The following organizing principles are beneficial in maintaining an organized home and can be incorporated into your lifestyle.
One in – one out: When something new comes into your home, something must leave.
Being very intentional with what come in your home: Before you buy an item, decide where it will “live” in your home. If you don’t know don’t buy. Go home, look around and if you can find a place for the item, then you can buy it, otherwise you pass on the purchase. Also, consider if you really need the item. “Does this support the life I am trying to create.”
Containers: Buy containers only when you know what will go in them. Containers are often purchased to “solve an organizing problem” only to create more clutter because the owner doesn’t know what to do with them or where to place them. There are many benefits for containment but there needs to be a purpose for them not just to through the stuff behind eyes view.
Label: Label shelves, containers, drawers, etc. So, you know where to put away something, and more importantly so that others you share your home with know where to put away something. A label can be word, pictures, or combination of both.
File Fold: some benefits of to file folding are – you can see everything, save time daily getting ready, your sanity because aesthetically pleasing, fits more, easier to maintain. Try it – it is also ok if it doesn’t work for you.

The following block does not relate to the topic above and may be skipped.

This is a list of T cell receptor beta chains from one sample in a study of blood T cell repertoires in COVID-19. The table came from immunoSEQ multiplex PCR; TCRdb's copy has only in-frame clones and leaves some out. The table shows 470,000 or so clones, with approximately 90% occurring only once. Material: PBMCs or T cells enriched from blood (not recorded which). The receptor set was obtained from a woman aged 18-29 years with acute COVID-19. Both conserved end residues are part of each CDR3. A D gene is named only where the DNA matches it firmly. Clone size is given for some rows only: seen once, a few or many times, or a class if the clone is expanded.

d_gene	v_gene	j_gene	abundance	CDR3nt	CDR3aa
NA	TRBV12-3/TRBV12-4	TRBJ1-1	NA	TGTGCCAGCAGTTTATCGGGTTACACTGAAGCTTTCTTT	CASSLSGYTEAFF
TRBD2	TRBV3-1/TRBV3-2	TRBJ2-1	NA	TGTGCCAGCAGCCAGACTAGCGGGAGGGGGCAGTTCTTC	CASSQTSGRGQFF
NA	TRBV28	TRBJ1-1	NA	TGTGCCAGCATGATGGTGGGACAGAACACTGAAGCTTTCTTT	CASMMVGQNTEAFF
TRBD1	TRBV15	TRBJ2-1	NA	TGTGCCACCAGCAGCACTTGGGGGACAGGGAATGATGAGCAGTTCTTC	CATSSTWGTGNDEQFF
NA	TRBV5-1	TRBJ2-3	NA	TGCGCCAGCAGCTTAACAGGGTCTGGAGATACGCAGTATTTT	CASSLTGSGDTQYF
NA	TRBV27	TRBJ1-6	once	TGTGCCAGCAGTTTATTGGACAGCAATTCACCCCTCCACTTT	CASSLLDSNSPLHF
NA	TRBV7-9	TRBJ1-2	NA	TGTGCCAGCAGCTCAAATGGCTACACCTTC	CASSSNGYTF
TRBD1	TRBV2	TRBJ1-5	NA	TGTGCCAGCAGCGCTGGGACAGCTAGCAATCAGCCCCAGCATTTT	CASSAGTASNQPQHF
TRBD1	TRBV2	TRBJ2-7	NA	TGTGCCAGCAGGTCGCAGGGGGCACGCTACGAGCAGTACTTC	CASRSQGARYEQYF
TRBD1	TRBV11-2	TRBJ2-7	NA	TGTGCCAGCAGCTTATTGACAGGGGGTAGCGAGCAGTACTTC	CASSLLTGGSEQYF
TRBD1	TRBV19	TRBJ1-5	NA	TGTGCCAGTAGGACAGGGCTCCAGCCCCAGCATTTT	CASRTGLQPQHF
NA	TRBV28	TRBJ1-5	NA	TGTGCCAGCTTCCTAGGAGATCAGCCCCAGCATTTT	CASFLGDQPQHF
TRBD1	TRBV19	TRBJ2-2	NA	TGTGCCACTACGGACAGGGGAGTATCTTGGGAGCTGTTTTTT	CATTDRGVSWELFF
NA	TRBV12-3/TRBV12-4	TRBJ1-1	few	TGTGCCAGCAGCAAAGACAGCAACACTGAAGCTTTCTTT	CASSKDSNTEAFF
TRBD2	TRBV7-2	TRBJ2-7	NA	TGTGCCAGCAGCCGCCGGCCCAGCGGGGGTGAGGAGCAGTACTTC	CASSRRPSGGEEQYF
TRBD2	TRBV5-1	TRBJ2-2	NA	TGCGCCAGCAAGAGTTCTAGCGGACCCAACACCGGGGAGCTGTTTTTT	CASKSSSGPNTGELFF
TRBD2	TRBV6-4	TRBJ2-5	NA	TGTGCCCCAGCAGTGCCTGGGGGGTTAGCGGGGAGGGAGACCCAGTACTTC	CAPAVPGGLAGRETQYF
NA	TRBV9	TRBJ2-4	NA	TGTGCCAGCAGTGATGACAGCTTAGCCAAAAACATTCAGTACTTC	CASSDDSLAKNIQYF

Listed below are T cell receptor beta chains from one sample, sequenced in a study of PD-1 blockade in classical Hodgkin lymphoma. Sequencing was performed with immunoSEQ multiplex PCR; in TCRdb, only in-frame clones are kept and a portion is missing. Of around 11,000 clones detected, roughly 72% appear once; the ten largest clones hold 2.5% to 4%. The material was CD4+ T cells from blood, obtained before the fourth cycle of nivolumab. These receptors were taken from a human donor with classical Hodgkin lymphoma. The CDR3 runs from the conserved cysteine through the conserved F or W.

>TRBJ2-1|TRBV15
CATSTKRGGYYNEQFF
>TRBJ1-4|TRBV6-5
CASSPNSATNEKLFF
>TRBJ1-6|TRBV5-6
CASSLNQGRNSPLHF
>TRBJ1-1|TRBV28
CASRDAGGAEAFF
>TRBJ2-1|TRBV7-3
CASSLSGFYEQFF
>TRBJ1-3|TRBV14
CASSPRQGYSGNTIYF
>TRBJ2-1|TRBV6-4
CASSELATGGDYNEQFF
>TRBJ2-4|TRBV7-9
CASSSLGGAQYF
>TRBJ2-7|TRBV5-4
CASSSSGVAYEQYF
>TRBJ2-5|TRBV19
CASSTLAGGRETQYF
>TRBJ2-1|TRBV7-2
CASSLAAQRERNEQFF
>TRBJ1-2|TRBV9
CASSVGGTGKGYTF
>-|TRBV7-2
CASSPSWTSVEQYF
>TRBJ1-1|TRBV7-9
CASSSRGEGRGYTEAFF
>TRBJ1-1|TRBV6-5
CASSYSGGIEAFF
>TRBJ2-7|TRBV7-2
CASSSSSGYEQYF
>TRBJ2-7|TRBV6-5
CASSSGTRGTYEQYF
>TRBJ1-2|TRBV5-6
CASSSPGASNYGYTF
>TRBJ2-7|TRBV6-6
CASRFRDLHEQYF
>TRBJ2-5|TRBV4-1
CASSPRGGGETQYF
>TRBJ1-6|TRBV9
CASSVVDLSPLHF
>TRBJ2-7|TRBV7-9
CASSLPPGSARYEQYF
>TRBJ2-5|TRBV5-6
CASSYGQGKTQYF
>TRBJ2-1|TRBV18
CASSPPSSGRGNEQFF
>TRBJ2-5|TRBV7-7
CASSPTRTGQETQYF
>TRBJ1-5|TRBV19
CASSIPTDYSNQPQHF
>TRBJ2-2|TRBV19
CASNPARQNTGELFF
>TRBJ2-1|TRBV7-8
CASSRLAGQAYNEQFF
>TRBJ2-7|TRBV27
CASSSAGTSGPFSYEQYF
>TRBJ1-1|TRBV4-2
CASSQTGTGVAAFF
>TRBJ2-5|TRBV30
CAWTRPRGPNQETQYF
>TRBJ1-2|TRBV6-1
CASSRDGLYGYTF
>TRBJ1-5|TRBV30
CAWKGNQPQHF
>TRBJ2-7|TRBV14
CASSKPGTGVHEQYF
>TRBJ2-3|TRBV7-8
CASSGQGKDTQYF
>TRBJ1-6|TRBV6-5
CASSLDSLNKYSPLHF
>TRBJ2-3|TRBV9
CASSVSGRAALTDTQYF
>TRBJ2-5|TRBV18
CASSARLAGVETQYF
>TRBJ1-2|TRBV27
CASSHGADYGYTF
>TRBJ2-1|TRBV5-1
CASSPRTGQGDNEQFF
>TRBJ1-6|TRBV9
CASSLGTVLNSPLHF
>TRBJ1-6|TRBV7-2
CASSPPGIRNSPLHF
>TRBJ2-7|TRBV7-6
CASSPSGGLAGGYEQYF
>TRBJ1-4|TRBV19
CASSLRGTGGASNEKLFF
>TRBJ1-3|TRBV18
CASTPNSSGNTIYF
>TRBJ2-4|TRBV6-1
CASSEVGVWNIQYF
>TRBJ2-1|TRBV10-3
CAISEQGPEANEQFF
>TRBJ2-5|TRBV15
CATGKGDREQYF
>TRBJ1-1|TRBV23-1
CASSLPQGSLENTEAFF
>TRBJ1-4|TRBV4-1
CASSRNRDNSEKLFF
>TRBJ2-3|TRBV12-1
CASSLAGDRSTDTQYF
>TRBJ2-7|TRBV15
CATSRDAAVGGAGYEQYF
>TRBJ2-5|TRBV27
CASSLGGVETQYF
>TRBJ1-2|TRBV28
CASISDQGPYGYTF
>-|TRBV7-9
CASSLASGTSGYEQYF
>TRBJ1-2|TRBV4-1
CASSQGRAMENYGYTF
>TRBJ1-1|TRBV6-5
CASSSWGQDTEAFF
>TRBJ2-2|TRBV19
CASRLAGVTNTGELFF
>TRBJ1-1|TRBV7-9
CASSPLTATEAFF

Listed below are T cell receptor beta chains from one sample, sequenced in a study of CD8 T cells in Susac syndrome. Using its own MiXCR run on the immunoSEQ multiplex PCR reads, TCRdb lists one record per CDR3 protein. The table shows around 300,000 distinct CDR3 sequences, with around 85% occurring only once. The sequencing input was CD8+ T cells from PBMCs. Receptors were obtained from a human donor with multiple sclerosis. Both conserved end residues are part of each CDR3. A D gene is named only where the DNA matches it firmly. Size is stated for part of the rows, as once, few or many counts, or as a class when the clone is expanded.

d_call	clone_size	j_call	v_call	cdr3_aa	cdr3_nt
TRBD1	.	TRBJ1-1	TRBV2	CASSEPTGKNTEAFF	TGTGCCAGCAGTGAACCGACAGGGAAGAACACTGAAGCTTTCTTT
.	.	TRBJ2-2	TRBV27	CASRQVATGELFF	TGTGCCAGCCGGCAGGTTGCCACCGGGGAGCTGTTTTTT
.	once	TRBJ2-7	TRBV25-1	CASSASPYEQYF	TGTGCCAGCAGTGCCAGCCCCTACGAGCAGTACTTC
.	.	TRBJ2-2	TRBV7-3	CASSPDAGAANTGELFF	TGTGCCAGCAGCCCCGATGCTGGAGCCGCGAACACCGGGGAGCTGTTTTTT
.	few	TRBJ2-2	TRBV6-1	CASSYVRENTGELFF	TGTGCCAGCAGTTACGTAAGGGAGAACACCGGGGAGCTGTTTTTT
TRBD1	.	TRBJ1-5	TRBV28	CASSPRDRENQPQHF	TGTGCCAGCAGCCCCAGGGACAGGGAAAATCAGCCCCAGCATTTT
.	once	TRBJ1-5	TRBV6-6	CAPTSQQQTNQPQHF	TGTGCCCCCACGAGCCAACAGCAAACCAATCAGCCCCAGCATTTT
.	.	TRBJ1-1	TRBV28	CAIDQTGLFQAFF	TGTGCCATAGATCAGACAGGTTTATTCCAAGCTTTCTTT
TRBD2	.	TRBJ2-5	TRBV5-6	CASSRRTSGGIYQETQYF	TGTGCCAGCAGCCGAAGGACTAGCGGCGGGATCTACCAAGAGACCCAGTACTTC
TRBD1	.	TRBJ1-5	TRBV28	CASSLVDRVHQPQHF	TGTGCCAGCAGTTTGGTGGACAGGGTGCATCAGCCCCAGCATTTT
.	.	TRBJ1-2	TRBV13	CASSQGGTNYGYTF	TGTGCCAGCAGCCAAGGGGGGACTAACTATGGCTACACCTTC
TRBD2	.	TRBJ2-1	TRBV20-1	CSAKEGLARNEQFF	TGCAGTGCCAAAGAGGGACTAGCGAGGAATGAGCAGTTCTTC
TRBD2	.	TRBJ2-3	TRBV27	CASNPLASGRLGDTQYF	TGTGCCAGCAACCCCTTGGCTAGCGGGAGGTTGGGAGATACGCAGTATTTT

Don’t zigzag: Choose an area to organize and stick with that area. If you find something that belongs in another area in your home, don’t move it until you are finished organizing the space you started in. Otherwise you spend to much time moving from room to room relocation stuff and you lose focus on your original task. Place items to move to another are in a box marked “relocate.” When you are finished with your task, then you can walk around your home and put away the stuff in the “relocate box”.
Prioritize: “Keeping everything makes nothing important” Decide what is truly important in your life and that will help you focus on what to keep and honor.
Be decisive: Clutter is caused by deferred decisions. Do not wait to decide about where something belongs; decide in that moment and put it there. Return it to its “home” whenever it wanders away.
Set a limit: Set a limit on how many of something you are going to keep. For example. Magazines. Decide to keep one year’s worth of each subscription that will refer to and recycle the rest. An other example is to set a limit on the amount of space you are allocating to a collection.
Paper: Ask yourself, “can I get this information somewhere else, such the internet or library?” If you can easily access the information somewhere else, you don’t need to keep the piece of paper – toss it! Only 20% of what you file for reference you will actually refer to. File wisely!
Maintenance: Organizing is not a one-time “clean sweep” event. Create and follow a maintenance plan for all the areas in your life and home. You can do all the grouping, reducing, and organizing you want, but if you don’t learn the skills and follow a place you will backslide.
Are you ready to live more lightly and gain clarity in your home? In this workbook, I have provided my step by step process to organize your space once and for all!
Lightly Living is a personal home organization service helping you achieve outer order, so you can feel an inner calm through systems that are simple, effective and fit your lifestyle.